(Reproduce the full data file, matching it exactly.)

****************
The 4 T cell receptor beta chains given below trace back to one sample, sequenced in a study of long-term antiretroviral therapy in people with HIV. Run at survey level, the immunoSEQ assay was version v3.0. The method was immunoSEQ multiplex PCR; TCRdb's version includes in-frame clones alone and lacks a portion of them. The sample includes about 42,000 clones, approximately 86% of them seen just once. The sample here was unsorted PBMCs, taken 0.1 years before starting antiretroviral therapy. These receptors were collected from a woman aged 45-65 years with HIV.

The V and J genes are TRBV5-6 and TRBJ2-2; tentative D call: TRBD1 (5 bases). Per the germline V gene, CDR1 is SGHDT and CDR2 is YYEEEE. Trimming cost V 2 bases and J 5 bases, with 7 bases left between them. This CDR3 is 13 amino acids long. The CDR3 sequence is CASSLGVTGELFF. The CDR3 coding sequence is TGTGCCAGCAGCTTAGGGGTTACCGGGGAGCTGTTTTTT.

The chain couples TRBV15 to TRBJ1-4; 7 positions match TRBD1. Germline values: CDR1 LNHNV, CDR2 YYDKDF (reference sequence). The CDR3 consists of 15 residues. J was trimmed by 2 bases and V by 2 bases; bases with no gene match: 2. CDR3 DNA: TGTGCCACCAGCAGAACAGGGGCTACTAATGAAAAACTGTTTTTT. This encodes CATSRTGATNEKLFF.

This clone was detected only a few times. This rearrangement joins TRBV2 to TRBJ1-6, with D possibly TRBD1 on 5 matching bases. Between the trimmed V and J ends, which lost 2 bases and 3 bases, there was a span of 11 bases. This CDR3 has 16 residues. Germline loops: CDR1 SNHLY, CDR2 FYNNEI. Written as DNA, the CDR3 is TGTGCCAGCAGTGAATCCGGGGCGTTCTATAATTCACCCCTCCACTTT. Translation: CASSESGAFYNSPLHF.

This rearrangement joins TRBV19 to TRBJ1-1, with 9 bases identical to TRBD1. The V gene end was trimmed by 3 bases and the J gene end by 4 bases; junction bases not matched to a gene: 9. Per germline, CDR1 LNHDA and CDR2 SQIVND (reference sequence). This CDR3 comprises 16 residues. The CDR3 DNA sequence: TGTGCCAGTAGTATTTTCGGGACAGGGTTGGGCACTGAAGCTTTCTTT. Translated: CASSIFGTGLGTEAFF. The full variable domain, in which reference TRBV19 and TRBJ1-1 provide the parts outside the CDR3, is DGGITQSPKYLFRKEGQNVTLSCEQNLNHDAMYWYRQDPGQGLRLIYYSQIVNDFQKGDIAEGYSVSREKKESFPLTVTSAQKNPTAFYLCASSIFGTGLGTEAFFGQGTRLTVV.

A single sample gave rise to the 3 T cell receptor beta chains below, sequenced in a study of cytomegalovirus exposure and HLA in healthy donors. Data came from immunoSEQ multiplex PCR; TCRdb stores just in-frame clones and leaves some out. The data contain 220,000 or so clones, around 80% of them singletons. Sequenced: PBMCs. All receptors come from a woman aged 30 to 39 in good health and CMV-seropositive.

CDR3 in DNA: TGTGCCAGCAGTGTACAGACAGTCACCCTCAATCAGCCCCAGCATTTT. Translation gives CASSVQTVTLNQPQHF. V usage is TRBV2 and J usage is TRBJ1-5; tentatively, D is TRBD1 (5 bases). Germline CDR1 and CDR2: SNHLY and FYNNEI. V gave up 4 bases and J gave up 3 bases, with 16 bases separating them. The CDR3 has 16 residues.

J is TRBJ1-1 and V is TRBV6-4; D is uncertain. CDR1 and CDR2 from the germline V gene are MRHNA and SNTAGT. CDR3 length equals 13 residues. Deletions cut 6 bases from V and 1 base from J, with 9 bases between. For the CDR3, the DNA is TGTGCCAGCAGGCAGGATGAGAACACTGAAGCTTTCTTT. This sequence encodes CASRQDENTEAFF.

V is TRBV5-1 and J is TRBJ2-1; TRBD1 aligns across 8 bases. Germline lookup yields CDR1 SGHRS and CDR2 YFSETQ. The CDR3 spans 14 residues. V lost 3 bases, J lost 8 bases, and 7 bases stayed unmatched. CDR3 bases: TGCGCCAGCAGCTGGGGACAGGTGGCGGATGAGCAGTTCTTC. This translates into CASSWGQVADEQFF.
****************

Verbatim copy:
The 4 T cell receptor beta chains given below trace back to one sample, sequenced in a study of long-term antiretroviral therapy in people with HIV. Run at survey level, the immunoSEQ assay was version v3.0. The method was immunoSEQ multiplex PCR; TCRdb's version includes in-frame clones alone and lacks a portion of them. The sample includes about 42,000 clones, approximately 86% of them seen just once. The sample here was unsorted PBMCs, taken 0.1 years before starting antiretroviral therapy. These receptors were collected from a woman aged 45-65 years with HIV.

The V and J genes are TRBV5-6 and TRBJ2-2; tentative D call: TRBD1 (5 bases). Per the germline V gene, CDR1 is SGHDT and CDR2 is YYEEEE. Trimming cost V 2 bases and J 5 bases, with 7 bases left between them. This CDR3 is 13 amino acids long. The CDR3 sequence is CASSLGVTGELFF. The CDR3 coding sequence is TGTGCCAGCAGCTTAGGGGTTACCGGGGAGCTGTTTTTT.

The chain couples TRBV15 to TRBJ1-4; 7 positions match TRBD1. Germline values: CDR1 LNHNV, CDR2 YYDKDF (reference sequence). The CDR3 consists of 15 residues. J was trimmed by 2 bases and V by 2 bases; bases with no gene match: 2. CDR3 DNA: TGTGCCACCAGCAGAACAGGGGCTACTAATGAAAAACTGTTTTTT. This encodes CATSRTGATNEKLFF.

This clone was detected only a few times. This rearrangement joins TRBV2 to TRBJ1-6, with D possibly TRBD1 on 5 matching bases. Between the trimmed V and J ends, which lost 2 bases and 3 bases, there was a span of 11 bases. This CDR3 has 16 residues. Germline loops: CDR1 SNHLY, CDR2 FYNNEI. Written as DNA, the CDR3 is TGTGCCAGCAGTGAATCCGGGGCGTTCTATAATTCACCCCTCCACTTT. Translation: CASSESGAFYNSPLHF.

This rearrangement joins TRBV19 to TRBJ1-1, with 9 bases identical to TRBD1. The V gene end was trimmed by 3 bases and the J gene end by 4 bases; junction bases not matched to a gene: 9. Per germline, CDR1 LNHDA and CDR2 SQIVND (reference sequence). This CDR3 comprises 16 residues. The CDR3 DNA sequence: TGTGCCAGTAGTATTTTCGGGACAGGGTTGGGCACTGAAGCTTTCTTT. Translated: CASSIFGTGLGTEAFF. The full variable domain, in which reference TRBV19 and TRBJ1-1 provide the parts outside the CDR3, is DGGITQSPKYLFRKEGQNVTLSCEQNLNHDAMYWYRQDPGQGLRLIYYSQIVNDFQKGDIAEGYSVSREKKESFPLTVTSAQKNPTAFYLCASSIFGTGLGTEAFFGQGTRLTVV.

A single sample gave rise to the 3 T cell receptor beta chains below, sequenced in a study of cytomegalovirus exposure and HLA in healthy donors. Data came from immunoSEQ multiplex PCR; TCRdb stores just in-frame clones and leaves some out. The data contain 220,000 or so clones, around 80% of them singletons. Sequenced: PBMCs. All receptors come from a woman aged 30 to 39 in good health and CMV-seropositive.

CDR3 in DNA: TGTGCCAGCAGTGTACAGACAGTCACCCTCAATCAGCCCCAGCATTTT. Translation gives CASSVQTVTLNQPQHF. V usage is TRBV2 and J usage is TRBJ1-5; tentatively, D is TRBD1 (5 bases). Germline CDR1 and CDR2: SNHLY and FYNNEI. V gave up 4 bases and J gave up 3 bases, with 16 bases separating them. The CDR3 has 16 residues.

J is TRBJ1-1 and V is TRBV6-4; D is uncertain. CDR1 and CDR2 from the germline V gene are MRHNA and SNTAGT. CDR3 length equals 13 residues. Deletions cut 6 bases from V and 1 base from J, with 9 bases between. For the CDR3, the DNA is TGTGCCAGCAGGCAGGATGAGAACACTGAAGCTTTCTTT. This sequence encodes CASRQDENTEAFF.

V is TRBV5-1 and J is TRBJ2-1; TRBD1 aligns across 8 bases. Germline lookup yields CDR1 SGHRS and CDR2 YFSETQ. The CDR3 spans 14 residues. V lost 3 bases, J lost 8 bases, and 7 bases stayed unmatched. CDR3 bases: TGCGCCAGCAGCTGGGGACAGGTGGCGGATGAGCAGTTCTTC. This translates into CASSWGQVADEQFF.